Black chef Geoff Davis sits at a table looking at the camera
After a long career cooking at some of the Bay Area’s top fine-dining restaurants, Geoff Davis is ready to create his own vision. Credit: Starchefs

Bouncy hush puppies, tender chicken and dumplings under a blanket of crisp spring vegetables, and a spicy Limpin’ Susan (often called “the wife of Hoppin’ John,” featuring plump shrimp perched atop okra and rice in a dried shrimp, tomato gravy). These were some of the exquisitely prepared dishes created by Geoff Davis at a recent private dinner in Oakland. The gathering was a run-up to the opening of Davis’s highly anticipated new restaurant, Burdell on Telegraph Avenue, slated to open this summer.  

Will be at 4640 Telegraph Ave. Oakland 94609.
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Over the past few months, Davis has hosted a series of 30 pop-up dinners at restaurants such Sequoia and other local spots, to raise both awareness and support for his new venture. Now he is focused on creating a new interior design for the restaurant he has been dreaming about for a decade. Its home will be the former beloved Aunt Mary’s Café, which closed in 2022 after 14 years in the Temescal district. 

After a long career cooking at some of the Bay Area’s top fine-dining restaurants — including Penny Roma, True Laurel, Cyrus, Haven, The Dock, and Aqua —Davis is more than ready to create his own vision. His grandparents provide the inspiration. Burdell is named after his maternal grandmother, Burdell Demby. And the peachy pink on his menus and website was a favorite color of his paternal grandmother, Costella Davis. 

Geoff Davis at work. Credit: Adahlia Cole

The chef often uses the word “nostalgia” in describing his vision, but whose exactly does he mean? 

“Nostalgia for shared experiences is important,” he said, “but of course not everyone had the same memories. The accent is on my grandmothers’ cooking as it expresses earnestness, honesty, and simplicity. A lot has been forgotten and erased. ‘Soul Food’ is often seen through a narrow range as unhealthy, but that’s not my experience, except perhaps for a few celebratory dishes. Really, daily dishes often focused on vegetables, legumes, cabbage, collards with a little meat.”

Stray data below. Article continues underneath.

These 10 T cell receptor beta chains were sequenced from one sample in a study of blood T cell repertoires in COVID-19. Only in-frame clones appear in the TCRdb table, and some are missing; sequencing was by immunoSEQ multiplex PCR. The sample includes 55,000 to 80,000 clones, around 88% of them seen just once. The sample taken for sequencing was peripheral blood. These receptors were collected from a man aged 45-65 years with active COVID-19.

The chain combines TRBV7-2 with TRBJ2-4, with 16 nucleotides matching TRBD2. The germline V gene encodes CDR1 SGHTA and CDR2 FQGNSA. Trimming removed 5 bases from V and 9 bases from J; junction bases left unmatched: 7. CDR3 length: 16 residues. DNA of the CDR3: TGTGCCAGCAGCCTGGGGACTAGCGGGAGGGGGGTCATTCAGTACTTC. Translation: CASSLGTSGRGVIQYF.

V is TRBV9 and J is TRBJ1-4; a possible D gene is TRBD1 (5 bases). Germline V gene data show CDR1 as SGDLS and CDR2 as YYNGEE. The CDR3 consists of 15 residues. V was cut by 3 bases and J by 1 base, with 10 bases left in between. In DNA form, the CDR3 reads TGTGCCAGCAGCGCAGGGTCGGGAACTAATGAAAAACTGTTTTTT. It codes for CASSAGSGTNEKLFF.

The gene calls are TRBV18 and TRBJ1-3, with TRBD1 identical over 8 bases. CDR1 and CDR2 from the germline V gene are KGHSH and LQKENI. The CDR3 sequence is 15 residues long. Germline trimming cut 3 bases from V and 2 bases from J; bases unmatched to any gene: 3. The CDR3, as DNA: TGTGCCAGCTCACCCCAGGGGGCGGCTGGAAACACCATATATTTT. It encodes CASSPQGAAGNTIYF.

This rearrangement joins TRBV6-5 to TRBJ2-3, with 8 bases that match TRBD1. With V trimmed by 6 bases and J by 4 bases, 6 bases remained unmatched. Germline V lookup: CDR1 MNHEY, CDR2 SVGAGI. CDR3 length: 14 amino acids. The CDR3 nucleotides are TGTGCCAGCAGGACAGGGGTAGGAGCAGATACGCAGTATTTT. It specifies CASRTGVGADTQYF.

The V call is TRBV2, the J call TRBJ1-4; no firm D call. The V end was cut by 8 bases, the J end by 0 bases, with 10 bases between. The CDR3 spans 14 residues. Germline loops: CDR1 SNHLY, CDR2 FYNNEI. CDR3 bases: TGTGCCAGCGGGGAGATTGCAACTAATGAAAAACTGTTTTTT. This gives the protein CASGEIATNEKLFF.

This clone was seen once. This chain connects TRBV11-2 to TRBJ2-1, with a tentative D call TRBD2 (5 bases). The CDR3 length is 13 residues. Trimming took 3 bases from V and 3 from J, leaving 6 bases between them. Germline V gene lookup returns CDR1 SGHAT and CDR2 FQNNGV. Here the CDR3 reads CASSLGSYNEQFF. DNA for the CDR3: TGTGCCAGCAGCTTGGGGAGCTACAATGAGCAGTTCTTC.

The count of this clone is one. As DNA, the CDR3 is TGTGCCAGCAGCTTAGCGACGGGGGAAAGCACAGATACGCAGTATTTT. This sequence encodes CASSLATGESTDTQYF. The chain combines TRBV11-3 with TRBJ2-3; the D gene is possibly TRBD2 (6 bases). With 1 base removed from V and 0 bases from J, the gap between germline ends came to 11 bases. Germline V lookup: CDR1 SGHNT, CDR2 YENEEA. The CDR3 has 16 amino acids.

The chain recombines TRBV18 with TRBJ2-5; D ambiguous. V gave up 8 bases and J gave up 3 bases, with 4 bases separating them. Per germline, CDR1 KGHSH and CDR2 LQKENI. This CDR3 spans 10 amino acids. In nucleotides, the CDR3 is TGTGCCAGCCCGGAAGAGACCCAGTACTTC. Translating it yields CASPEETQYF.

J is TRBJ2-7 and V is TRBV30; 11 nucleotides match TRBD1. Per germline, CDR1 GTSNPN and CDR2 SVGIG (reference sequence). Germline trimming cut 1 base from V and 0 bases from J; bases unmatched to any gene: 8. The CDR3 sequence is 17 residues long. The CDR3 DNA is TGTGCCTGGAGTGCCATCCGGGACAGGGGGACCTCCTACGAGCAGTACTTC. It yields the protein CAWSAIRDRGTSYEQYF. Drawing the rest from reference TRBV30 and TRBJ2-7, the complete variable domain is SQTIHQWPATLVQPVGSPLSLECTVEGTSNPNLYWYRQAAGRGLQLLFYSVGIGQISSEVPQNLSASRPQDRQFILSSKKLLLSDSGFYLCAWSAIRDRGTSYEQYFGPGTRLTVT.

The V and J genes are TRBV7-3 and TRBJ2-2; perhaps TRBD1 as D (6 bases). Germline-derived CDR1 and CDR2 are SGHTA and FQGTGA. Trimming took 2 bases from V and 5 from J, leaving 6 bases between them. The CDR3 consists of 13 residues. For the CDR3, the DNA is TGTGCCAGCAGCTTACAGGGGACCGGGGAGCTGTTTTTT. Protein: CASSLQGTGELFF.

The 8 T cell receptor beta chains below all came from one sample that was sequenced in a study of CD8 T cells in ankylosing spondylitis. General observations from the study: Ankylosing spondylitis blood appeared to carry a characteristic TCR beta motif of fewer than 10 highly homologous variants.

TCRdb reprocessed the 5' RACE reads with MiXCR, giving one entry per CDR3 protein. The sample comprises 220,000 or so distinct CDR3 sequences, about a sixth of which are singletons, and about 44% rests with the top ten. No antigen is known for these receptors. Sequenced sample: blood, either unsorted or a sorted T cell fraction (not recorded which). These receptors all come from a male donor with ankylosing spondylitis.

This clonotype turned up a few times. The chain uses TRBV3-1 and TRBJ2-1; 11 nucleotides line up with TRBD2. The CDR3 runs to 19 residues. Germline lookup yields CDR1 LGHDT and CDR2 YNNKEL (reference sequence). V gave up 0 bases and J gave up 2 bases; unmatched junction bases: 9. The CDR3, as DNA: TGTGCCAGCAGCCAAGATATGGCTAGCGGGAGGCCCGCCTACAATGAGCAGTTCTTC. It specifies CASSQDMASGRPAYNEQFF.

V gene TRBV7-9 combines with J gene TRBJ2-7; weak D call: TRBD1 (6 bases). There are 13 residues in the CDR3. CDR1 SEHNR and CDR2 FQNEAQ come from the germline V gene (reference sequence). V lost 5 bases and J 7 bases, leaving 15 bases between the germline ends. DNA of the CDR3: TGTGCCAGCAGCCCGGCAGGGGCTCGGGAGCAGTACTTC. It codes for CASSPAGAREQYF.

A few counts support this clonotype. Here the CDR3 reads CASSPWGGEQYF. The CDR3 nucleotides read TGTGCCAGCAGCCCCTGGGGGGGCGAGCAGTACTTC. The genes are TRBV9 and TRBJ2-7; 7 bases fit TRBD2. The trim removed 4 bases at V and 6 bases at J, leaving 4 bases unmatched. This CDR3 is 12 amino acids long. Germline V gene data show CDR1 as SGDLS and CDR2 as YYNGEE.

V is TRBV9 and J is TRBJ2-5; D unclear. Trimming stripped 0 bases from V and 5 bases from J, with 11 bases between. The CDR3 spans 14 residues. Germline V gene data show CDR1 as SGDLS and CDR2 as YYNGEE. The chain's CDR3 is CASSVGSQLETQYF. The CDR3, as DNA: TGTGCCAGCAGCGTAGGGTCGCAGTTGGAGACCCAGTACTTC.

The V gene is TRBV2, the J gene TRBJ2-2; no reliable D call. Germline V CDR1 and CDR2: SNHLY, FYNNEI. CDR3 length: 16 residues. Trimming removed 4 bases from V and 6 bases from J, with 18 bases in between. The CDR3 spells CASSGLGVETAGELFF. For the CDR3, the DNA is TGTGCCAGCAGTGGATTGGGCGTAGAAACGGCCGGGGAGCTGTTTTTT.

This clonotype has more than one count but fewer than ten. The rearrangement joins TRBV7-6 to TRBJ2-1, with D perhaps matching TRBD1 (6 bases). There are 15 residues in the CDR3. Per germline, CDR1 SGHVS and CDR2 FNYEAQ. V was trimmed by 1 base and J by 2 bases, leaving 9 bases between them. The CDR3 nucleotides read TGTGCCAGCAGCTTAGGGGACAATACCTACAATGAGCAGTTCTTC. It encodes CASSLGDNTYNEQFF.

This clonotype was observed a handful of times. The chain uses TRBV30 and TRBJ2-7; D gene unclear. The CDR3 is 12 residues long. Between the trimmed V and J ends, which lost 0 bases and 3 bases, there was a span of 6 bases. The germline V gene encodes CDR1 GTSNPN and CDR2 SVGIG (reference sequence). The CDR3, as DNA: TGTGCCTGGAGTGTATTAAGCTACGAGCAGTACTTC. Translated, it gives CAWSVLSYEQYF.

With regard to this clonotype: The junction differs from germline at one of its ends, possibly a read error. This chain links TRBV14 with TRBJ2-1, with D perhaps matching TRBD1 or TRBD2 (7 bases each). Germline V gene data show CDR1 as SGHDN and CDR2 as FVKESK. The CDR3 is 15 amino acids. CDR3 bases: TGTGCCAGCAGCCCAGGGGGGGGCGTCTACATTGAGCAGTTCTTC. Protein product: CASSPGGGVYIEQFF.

Davis centers his practice in the garden. When doing his pop-ups, Davis visited three or four farmers’ markets a week to select the best produce from a variety of purveyors with whom he has enjoyed a relationship for the last decade. His favorites include the Tuesday market in South Berkeley, Marin’s Thursday market, Old Oakland‘s Friday market, and the San Francisco Ferry Building’s Saturday market. He plans on continuing to pay it forward by supporting the local community of farmers when he opens his restaurant.

The hosts of the recent private dinner, Romi and Ben Hall, had attended two of Chef Davis’ pop-up dinners last year: themed Summer and Winter, they were each reflective of the season. These were such memorable meals, that the menu from Summer is framed on the Hall’s kitchen wall. They are not alone in their devotion to Davis’ cooking. The chef said one couple had attended all 30 of his pop-up dinners. And, he added, he was proud that they never had the same dish twice. 

The restaurant’s interior will feature new fixtures, furniture, and flooring, as well as a new — as yet to be divulged — color scheme to replace the previous olive-green walls. But Davis said that while he’s been overseeing the remodel he missed cooking, which was one reason to do the private dinners.